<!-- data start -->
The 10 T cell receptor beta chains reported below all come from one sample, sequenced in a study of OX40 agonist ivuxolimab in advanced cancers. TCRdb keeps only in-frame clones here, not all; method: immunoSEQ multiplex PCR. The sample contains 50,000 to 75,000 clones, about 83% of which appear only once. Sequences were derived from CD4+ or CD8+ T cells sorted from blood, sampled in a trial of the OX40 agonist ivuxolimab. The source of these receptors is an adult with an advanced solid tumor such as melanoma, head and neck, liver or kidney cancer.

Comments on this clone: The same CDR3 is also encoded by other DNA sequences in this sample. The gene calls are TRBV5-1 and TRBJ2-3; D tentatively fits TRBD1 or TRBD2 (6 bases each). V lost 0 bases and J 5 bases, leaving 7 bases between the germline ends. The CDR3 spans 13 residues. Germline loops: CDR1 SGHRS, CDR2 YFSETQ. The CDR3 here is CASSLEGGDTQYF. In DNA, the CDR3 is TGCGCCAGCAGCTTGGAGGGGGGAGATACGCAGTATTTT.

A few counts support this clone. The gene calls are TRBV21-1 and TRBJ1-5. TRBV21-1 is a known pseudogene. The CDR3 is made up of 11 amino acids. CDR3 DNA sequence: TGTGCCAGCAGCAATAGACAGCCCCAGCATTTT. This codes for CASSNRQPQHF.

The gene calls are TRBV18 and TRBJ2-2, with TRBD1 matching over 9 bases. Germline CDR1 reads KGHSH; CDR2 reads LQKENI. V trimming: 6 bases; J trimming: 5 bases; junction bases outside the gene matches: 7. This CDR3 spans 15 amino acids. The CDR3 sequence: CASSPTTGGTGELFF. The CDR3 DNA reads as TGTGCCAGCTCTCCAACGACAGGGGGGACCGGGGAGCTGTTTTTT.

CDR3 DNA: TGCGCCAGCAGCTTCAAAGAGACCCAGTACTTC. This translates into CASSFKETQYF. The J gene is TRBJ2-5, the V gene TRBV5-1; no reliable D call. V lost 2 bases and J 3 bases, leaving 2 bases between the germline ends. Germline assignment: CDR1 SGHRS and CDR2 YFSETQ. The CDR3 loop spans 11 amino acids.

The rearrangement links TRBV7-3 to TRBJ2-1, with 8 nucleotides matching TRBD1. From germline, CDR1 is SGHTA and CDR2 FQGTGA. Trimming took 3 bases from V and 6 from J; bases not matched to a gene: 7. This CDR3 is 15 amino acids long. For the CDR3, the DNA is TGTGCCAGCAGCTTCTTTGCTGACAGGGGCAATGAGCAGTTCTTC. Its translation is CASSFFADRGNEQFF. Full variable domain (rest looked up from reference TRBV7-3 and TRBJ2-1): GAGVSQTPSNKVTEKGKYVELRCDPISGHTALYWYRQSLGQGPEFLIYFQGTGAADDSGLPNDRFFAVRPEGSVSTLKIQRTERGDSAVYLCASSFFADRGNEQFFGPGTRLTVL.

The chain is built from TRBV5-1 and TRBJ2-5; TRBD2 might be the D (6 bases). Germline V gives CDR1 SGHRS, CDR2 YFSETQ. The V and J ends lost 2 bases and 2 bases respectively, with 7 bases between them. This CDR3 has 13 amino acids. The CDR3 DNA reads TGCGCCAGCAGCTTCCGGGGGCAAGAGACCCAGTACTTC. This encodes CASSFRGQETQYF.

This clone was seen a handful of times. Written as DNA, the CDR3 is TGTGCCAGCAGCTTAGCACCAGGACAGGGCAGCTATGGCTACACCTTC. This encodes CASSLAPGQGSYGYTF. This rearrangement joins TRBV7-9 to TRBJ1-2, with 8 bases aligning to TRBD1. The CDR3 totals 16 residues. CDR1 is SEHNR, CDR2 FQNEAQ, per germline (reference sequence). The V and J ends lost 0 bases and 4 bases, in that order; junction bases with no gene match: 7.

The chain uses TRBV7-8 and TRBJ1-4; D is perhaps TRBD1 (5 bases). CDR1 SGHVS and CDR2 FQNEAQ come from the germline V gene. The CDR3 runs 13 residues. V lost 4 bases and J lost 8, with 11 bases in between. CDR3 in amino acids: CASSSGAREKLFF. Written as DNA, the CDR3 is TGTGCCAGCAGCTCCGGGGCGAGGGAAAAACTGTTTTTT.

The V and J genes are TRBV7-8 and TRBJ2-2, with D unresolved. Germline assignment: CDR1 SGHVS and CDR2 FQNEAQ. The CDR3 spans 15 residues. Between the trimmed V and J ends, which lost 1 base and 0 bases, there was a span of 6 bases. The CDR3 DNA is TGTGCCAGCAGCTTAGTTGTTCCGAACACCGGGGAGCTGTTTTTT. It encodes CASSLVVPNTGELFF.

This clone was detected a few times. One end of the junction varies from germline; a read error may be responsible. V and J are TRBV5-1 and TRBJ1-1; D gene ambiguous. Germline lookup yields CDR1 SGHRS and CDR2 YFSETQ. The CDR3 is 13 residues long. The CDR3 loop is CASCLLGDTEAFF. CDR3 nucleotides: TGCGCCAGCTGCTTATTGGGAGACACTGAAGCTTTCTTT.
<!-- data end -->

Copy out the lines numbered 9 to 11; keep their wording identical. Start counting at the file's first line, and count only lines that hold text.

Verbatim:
The chain uses TRBV7-8 and TRBJ1-4; D is perhaps TRBD1 (5 bases). CDR1 SGHVS and CDR2 FQNEAQ come from the germline V gene. The CDR3 runs 13 residues. V lost 4 bases and J lost 8, with 11 bases in between. CDR3 in amino acids: CASSSGAREKLFF. Written as DNA, the CDR3 is TGTGCCAGCAGCTCCGGGGCGAGGGAAAAACTGTTTTTT.

The V and J genes are TRBV7-8 and TRBJ2-2, with D unresolved. Germline assignment: CDR1 SGHVS and CDR2 FQNEAQ. The CDR3 spans 15 residues. Between the trimmed V and J ends, which lost 1 base and 0 bases, there was a span of 6 bases. The CDR3 DNA is TGTGCCAGCAGCTTAGTTGTTCCGAACACCGGGGAGCTGTTTTTT. It encodes CASSLVVPNTGELFF.

This clone was detected a few times. One end of the junction varies from germline; a read error may be responsible. V and J are TRBV5-1 and TRBJ1-1; D gene ambiguous. Germline lookup yields CDR1 SGHRS and CDR2 YFSETQ. The CDR3 is 13 residues long. The CDR3 loop is CASCLLGDTEAFF. CDR3 nucleotides: TGCGCCAGCTGCTTATTGGGAGACACTGAAGCTTTCTTT.